Introduction: 3D Printed Sewable Battery Holder

Picture of 3D Printed Sewable Battery Holder

We like etextiles a lot - they make soft materials projects way more interesting and you can learn about electronic circuits in the process. The lilypad and sewable holders you can buy are really good but we are in New Zealand and thanks to being miles from anywhere and the rubbish exchange rate at the moment they can be expensive when we want to use a large number to run classes.

Our Fab Lab has a 3D printer, and there was some copper strips out back so we made our own, they are not as nice as the bought ones but they work pretty well and you can make any colour you want.

Step 1: Materials and Tools

Picture of Materials and Tools

Materials

3D printed battery holder - we printed ours on A Makerbot Replicator 2 with PLA at standard settings. You can download the STL file below.

5mm wide Copper strip (the kind used for leadlight windows)

Tools

Wire cutters

Needle nose pliers

Tweezers

Craft knife

Step 2: Copper the Negative Terminal

Picture of Copper the Negative Terminal

1. Feed the 3cm piece of copper through the slot as indicated in the photo, note the hole in the base is closer to what will be the shorter positive terminal.

2. Wrap a few millimetres around the hole, bending underneath.

3. Wrap other end around the terminal with the hole.

4. Flip it over to see if ends are securely wrapped around the base.

Step 3: Copper the Positive Terminal

Picture of Copper the Positive Terminal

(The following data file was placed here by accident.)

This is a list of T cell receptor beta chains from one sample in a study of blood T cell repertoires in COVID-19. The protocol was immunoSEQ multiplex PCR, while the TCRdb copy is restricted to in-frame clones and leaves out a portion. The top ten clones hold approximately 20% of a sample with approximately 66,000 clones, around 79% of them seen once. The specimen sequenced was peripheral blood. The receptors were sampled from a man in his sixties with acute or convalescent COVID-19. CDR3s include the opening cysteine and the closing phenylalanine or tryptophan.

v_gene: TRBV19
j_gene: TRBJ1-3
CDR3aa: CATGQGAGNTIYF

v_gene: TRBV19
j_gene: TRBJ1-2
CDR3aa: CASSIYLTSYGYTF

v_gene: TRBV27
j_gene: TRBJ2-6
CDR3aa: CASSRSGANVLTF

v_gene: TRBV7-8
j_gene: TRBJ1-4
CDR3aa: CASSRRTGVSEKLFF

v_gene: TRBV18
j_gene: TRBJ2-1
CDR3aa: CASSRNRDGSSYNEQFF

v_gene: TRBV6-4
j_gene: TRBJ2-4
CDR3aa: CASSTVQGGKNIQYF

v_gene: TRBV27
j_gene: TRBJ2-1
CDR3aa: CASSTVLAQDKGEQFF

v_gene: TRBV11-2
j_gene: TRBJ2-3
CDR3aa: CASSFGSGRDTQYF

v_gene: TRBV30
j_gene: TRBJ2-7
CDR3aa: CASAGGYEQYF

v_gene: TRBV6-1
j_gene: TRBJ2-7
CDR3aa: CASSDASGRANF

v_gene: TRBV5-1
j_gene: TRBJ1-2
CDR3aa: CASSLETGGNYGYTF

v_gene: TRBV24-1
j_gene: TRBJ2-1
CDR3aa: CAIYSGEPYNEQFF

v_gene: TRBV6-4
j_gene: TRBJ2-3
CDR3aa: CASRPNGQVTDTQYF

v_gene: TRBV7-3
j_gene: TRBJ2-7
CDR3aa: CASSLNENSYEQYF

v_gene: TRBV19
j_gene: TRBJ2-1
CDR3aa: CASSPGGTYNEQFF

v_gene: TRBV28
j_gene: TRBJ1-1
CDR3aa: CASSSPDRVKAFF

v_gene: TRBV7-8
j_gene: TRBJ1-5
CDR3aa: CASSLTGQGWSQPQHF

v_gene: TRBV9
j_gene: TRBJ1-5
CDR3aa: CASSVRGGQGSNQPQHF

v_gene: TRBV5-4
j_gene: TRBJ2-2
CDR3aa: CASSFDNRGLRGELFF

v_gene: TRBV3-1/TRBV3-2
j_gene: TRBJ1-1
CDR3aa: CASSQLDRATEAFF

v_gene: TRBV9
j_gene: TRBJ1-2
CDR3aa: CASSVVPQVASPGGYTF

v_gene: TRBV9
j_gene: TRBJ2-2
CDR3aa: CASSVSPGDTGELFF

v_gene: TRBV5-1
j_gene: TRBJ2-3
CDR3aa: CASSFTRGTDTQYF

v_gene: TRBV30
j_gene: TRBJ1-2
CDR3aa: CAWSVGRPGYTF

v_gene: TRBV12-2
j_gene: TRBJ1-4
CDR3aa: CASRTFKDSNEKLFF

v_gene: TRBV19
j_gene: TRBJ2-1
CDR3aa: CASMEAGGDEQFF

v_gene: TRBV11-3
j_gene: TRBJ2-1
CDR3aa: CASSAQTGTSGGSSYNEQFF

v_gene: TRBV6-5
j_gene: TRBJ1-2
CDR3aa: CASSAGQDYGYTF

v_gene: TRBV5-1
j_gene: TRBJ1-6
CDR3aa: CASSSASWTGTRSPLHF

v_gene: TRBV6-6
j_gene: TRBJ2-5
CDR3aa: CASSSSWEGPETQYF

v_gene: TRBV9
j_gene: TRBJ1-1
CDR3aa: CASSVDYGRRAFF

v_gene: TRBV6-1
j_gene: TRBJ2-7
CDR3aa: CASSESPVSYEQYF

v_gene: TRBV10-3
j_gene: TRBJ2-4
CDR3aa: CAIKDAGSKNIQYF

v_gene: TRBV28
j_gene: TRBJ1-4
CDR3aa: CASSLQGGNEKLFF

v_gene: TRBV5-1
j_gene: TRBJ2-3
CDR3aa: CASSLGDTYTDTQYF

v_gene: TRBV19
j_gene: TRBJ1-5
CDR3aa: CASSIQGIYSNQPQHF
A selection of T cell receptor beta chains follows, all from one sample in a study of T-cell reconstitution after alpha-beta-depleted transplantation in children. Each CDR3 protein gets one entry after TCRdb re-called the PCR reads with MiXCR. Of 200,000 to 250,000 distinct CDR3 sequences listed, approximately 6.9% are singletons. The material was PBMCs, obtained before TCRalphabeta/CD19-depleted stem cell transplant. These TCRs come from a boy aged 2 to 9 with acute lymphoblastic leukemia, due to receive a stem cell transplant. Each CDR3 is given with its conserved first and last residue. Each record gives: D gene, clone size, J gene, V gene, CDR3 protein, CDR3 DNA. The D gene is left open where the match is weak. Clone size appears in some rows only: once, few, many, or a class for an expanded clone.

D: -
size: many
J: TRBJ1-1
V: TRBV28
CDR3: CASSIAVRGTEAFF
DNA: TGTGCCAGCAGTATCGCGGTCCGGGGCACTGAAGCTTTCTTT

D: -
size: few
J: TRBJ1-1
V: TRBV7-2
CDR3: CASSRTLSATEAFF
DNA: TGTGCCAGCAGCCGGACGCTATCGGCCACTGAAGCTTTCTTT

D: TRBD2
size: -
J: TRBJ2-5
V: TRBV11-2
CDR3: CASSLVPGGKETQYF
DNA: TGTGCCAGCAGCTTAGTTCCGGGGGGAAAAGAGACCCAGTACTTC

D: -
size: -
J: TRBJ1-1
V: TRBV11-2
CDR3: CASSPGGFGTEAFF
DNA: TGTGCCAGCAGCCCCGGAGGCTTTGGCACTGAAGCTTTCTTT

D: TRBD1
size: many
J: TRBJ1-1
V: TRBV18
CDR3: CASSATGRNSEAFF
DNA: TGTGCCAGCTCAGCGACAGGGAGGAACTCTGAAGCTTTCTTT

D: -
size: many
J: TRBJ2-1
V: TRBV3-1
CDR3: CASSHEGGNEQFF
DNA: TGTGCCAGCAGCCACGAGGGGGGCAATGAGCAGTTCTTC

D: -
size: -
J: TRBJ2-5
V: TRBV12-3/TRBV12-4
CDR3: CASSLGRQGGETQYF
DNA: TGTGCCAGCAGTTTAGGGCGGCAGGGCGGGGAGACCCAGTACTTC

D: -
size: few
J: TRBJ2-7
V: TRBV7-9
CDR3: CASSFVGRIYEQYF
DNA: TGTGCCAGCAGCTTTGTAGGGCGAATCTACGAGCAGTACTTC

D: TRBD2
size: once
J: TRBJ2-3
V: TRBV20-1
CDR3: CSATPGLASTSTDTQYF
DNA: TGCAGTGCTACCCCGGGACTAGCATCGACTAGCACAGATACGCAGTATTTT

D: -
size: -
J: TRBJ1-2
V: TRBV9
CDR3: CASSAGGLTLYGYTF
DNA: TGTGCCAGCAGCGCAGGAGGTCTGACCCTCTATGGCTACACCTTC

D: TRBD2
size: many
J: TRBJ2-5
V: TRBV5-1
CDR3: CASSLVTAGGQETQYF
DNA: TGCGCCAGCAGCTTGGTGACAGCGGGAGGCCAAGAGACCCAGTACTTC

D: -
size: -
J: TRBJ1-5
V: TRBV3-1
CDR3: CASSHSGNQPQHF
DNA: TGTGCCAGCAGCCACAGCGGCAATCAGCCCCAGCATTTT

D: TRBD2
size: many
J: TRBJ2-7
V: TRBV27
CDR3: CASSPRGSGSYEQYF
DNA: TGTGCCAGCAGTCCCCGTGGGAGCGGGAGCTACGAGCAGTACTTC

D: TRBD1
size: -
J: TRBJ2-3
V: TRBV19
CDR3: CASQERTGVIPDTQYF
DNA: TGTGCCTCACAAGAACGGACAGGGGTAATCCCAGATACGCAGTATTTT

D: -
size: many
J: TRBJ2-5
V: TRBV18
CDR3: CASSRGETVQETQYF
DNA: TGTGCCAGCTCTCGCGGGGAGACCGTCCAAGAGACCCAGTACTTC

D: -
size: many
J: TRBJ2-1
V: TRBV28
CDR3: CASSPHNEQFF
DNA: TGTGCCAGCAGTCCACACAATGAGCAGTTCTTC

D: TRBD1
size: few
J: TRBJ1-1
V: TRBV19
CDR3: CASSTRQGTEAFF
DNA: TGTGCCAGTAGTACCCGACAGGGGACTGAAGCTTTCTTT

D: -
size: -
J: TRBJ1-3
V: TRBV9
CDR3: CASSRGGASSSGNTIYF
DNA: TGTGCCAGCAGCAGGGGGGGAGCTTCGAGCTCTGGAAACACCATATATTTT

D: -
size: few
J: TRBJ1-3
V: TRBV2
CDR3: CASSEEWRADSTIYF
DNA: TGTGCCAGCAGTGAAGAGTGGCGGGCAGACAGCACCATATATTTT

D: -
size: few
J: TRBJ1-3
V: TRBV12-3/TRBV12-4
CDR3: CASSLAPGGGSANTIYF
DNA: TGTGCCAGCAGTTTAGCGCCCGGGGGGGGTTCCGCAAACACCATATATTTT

1. Bend one end of the 2cm piece of copper into a V as in the photo - bend 3mm off the end, then 3mm in the other direction.

2. Feed it into the slot on the positive terminal (where the hole is closer to the edge) from the inside where the battery sits. "The upside down V" end should sit vertically.

3. Wrap the last few millimetres around the hole, bending underneath.

4. Flip it over to see if ends are securely wrapped around the base.

Step 4: Pierce the Sewable Holes

Picture of Pierce the Sewable Holes

1. Using the sharp tweezers of a big needle, pierce a hole through the copper wrapping the terminal. Make sure it goes through the plastic hole and the copper on the other side.

2. Repeat with the other terminal. Flip to see if there are holes on the base too.

Step 5: Test the Battery Holder

Picture of Test the Battery Holder

1. Place a CR2032 coin cell battery into the holder.

2. Connect 2 alligator clips to the positive and negative terminals, and attach to the corresponding legs of an LED. It should light up.

3. The most common reason for this circuit not lighting is wrong polarity - try flipping the LED legs round. If it still doesn't light, then have a look at the copper tape "V" fold inside the holder where the battery sits. If it is flat, it will only connect with the negative side of the battery and short circuit. The V must be vertical - the tension from it helps keep the battery in place too.

Comments

emmerw made it! (author)2016-09-12

Awesome - thanks Bridget :-) made my first one today. I sourced some Cascade Reo-Strip (7.6m) from Leadlight (www.leadlight.co.nz). Costed I can make one 3D printed sewable battery holder for approx. 20 cents. This is awesome it means I can get even more students sewing soft circuits. Many thanks for a brilliant idea.

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